Just like back in the day, potters today use local stoneware, which they fire to extreme temperatures. The pieces are then stamped with details before getting coated in lead-free glaze.
The result is pottery that is both beautiful and functional. The durability of the materials enables the dishes to withstand the heat of microwaves, ovens, and the coolness of a freezer.
There are several factories that produce polish pottery today, with the biggest being the Ceramika Artystyczna. Note that the market is infested with cheap and inauthentic Polish pottery today, so it is important to research a brand before buying to avoid fake purchases.
Normally, authentic pieces have two stamps: one contains the details of the maker and another stamp that reads, “Made in Poland.” If you want to know more about how to identify Polish pottery, have a look at my article on that subject here.
Traditional Polish Pottery Versus UNIKAT
In Polish Pottery, there are two broad categories: traditional and UNIKAT. All Polish Pottery is hand-made and, therefore, unique in its own way. However, UNIKAT pieces take more time and expertise to create, exhibiting a higher degree of originality. ‘UNIKAT’ directly translates to unique.
Artisans who create UNIKAT pieces are extremely skilled and experienced. They reach this level of expertise for having worked for so many years that they can create a piece from the beginning to the end. These artisans give their all at every stage of the way, and as a result, UNIKAT pieces take longer to finish and are also more detailed than traditional pottery.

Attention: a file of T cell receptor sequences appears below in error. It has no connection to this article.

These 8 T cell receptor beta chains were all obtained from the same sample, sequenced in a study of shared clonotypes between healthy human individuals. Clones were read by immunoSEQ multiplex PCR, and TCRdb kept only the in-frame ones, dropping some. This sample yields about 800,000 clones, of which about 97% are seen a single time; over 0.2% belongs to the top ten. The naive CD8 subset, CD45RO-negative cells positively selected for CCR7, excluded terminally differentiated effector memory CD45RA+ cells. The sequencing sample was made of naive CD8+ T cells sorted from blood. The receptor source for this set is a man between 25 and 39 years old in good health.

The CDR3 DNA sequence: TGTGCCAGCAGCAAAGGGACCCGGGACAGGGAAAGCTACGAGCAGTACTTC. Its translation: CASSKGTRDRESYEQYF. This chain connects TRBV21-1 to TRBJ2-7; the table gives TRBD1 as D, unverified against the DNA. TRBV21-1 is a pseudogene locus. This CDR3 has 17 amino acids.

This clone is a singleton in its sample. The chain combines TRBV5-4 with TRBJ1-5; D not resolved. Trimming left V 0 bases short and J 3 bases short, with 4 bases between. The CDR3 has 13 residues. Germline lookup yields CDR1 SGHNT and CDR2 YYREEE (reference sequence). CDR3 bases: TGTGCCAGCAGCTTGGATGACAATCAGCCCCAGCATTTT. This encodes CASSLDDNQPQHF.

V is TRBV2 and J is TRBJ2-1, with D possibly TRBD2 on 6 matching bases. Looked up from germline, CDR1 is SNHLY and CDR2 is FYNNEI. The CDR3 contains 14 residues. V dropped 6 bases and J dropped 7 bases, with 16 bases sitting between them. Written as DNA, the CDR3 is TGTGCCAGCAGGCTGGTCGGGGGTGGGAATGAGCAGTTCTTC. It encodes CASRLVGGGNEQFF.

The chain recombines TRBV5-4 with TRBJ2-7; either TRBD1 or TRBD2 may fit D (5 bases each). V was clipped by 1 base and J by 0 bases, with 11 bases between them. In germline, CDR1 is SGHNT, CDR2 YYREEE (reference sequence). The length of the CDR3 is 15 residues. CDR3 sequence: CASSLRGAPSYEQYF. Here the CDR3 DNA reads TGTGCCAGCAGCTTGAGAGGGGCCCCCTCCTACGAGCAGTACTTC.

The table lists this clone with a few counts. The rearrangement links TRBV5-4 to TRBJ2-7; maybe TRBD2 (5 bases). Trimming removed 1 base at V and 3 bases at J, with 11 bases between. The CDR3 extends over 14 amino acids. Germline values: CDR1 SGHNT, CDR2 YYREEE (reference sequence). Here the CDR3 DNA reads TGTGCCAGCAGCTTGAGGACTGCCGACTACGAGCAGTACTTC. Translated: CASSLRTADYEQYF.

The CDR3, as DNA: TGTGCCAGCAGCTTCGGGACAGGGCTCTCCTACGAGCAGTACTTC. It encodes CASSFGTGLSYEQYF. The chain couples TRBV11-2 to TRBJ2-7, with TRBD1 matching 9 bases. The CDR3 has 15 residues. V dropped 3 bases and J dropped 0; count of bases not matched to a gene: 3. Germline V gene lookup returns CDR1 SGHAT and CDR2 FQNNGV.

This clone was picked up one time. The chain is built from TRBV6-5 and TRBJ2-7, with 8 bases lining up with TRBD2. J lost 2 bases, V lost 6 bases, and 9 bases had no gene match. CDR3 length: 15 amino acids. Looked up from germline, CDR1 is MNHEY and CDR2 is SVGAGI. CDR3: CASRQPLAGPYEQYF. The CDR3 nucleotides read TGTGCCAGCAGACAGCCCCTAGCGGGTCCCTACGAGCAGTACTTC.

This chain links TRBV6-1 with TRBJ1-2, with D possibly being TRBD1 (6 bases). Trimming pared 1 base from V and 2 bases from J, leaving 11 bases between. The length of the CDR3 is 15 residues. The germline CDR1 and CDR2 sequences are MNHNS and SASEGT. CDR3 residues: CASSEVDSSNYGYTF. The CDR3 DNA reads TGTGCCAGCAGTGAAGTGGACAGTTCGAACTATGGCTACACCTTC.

All Polish Pottery pieces have factory stamps with the inscription “Hand-made in Poland” at the bottom of the pieces. On top of the factory stamps, UNIKAT pieces are also signed by individual artists and are always labeled ‘UNIKAT.’ Comparatively, UNIKAT pieces are costlier than traditional pieces.
To know exactly what makes UNIKAT pottery so unique, take a look at my article on UNIKAT.
What Makes Polish Pottery So Special?
Polish pottery is special for several reasons. For starters, it is among the finest pottery ever produced in the world. It is hand-made by skilled potters, complete with a beautiful hand-finish. Thus, it is aesthetic and can be displayed in spaces for decorative purposes.
More importantly, Polish pottery is made with durable, excellent quality, high-fired and non-porous stoneware. Dinnerware can withstand the heat of microwaves and ovens as well as the coolness of freezers without getting ruined. Therefore, it is as practicable just as it is beautiful. Even with frequent use, polish pottery lasts for a long time, provided it is handled with care.
Additionally, polish pottery is hand-made and hand-decorated to create very unique pieces. This means that no one piece is exactly the same as the other, which is very special. Owning a UNIKAT piece is even more special as they are relatively more original and exquisite.
Traditional Polish pottery is a type of pottery that originated in the Polish town of Boleslawiec. It is also referred to as Boleslawiec pottery. It is set aside by distinct patterns such as peacock-inspired designs and colors like royal blue and hues of green and red.
Both traditional and modern Polish pottery is hand-made and hand-decorated by experienced and highly skilled potters. They are made with white clay, which is fired at high temperatures to produce durable and non-porous pieces. One way of identifying polish pottery is that they are stamped at the bottom with the inscription, ‘Hand-made in Poland.’